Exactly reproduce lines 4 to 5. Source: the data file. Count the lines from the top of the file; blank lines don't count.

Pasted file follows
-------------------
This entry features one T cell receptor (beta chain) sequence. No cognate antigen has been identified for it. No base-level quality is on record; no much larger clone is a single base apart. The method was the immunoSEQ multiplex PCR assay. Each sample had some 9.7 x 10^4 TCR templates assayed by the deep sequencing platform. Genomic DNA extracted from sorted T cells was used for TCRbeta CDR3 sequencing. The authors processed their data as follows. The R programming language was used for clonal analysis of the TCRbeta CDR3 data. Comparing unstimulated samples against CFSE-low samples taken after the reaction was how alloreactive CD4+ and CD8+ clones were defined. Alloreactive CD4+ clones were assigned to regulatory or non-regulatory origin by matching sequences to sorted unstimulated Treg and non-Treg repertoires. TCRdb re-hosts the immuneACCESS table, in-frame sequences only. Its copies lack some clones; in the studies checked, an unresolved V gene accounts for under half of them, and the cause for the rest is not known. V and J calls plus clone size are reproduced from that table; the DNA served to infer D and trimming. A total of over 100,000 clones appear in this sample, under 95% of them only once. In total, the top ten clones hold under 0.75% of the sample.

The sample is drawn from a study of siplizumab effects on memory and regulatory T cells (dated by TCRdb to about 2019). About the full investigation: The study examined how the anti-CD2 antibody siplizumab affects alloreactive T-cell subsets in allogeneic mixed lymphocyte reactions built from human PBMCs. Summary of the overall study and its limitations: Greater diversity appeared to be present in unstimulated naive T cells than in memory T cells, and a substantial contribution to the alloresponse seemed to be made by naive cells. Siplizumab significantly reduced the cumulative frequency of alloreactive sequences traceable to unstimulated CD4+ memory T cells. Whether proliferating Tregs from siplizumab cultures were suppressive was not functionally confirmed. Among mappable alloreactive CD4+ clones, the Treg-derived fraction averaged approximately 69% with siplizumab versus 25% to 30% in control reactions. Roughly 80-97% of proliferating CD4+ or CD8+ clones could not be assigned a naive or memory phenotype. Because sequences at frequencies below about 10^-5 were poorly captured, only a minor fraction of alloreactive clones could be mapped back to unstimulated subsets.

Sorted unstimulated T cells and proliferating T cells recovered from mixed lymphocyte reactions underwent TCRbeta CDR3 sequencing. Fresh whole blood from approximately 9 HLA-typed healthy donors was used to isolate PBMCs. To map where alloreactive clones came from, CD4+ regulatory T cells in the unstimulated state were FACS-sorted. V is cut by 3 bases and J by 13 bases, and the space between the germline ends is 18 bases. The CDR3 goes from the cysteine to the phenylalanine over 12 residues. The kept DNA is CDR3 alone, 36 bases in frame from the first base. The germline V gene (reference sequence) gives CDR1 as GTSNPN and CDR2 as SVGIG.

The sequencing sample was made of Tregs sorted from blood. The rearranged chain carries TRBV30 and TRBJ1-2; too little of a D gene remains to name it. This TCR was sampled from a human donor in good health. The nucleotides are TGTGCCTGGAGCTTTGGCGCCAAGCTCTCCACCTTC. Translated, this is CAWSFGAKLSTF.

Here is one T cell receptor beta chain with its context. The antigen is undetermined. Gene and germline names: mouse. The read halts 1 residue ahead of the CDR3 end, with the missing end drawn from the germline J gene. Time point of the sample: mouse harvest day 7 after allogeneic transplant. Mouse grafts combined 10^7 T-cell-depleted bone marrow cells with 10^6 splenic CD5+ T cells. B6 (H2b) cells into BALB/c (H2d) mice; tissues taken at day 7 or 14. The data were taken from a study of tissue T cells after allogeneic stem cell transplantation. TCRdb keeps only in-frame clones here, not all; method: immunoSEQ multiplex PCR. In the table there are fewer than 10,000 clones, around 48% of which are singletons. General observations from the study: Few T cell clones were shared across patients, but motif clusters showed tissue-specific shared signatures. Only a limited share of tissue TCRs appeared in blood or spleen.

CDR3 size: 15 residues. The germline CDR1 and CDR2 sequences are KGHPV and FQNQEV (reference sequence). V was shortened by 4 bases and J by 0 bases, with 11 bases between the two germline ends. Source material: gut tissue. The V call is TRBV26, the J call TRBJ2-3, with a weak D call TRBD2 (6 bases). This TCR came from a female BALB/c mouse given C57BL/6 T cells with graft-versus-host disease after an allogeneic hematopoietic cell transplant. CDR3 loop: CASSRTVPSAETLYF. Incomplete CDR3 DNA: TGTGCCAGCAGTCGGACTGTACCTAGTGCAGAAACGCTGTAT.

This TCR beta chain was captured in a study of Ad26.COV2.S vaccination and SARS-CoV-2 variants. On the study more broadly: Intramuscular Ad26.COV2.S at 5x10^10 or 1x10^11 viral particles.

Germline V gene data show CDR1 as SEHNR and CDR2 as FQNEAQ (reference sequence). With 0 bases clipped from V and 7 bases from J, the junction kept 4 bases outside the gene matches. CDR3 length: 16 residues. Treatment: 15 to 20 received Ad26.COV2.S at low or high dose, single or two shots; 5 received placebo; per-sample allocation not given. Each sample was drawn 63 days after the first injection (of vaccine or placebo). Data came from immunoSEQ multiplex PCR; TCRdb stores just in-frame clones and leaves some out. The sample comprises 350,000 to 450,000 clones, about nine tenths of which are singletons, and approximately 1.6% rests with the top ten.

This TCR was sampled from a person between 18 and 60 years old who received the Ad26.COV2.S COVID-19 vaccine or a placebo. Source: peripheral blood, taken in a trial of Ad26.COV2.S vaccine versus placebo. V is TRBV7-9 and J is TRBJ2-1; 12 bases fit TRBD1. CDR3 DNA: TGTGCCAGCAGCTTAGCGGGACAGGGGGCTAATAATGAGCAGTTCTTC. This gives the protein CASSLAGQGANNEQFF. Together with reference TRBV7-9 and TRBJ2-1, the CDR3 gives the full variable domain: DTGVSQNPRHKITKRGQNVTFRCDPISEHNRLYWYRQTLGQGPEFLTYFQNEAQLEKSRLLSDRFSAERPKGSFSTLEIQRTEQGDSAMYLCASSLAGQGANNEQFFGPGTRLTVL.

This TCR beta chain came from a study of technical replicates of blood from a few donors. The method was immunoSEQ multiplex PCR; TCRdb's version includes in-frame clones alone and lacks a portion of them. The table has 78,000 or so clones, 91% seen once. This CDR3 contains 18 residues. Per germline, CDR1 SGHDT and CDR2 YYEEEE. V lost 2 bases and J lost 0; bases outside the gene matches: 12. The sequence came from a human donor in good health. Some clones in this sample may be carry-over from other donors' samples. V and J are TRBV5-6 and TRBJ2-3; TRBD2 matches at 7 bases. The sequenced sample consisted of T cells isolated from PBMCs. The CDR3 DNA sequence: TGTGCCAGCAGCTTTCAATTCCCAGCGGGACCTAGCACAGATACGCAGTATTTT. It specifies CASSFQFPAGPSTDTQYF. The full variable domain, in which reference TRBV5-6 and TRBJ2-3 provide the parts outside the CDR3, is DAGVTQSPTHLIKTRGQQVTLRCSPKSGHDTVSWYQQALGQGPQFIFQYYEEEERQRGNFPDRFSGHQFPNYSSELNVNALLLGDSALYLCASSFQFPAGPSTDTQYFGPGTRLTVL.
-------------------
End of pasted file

The sequencing sample was made of Tregs sorted from blood. The rearranged chain carries TRBV30 and TRBJ1-2; too little of a D gene remains to name it. This TCR was sampled from a human donor in good health. The nucleotides are TGTGCCTGGAGCTTTGGCGCCAAGCTCTCCACCTTC. Translated, this is CAWSFGAKLSTF.

Here is one T cell receptor beta chain with its context. The antigen is undetermined. Gene and germline names: mouse. The read halts 1 residue ahead of the CDR3 end, with the missing end drawn from the germline J gene. Time point of the sample: mouse harvest day 7 after allogeneic transplant. Mouse grafts combined 10^7 T-cell-depleted bone marrow cells with 10^6 splenic CD5+ T cells. B6 (H2b) cells into BALB/c (H2d) mice; tissues taken at day 7 or 14. The data were taken from a study of tissue T cells after allogeneic stem cell transplantation. TCRdb keeps only in-frame clones here, not all; method: immunoSEQ multiplex PCR. In the table there are fewer than 10,000 clones, around 48% of which are singletons. General observations from the study: Few T cell clones were shared across patients, but motif clusters showed tissue-specific shared signatures. Only a limited share of tissue TCRs appeared in blood or spleen.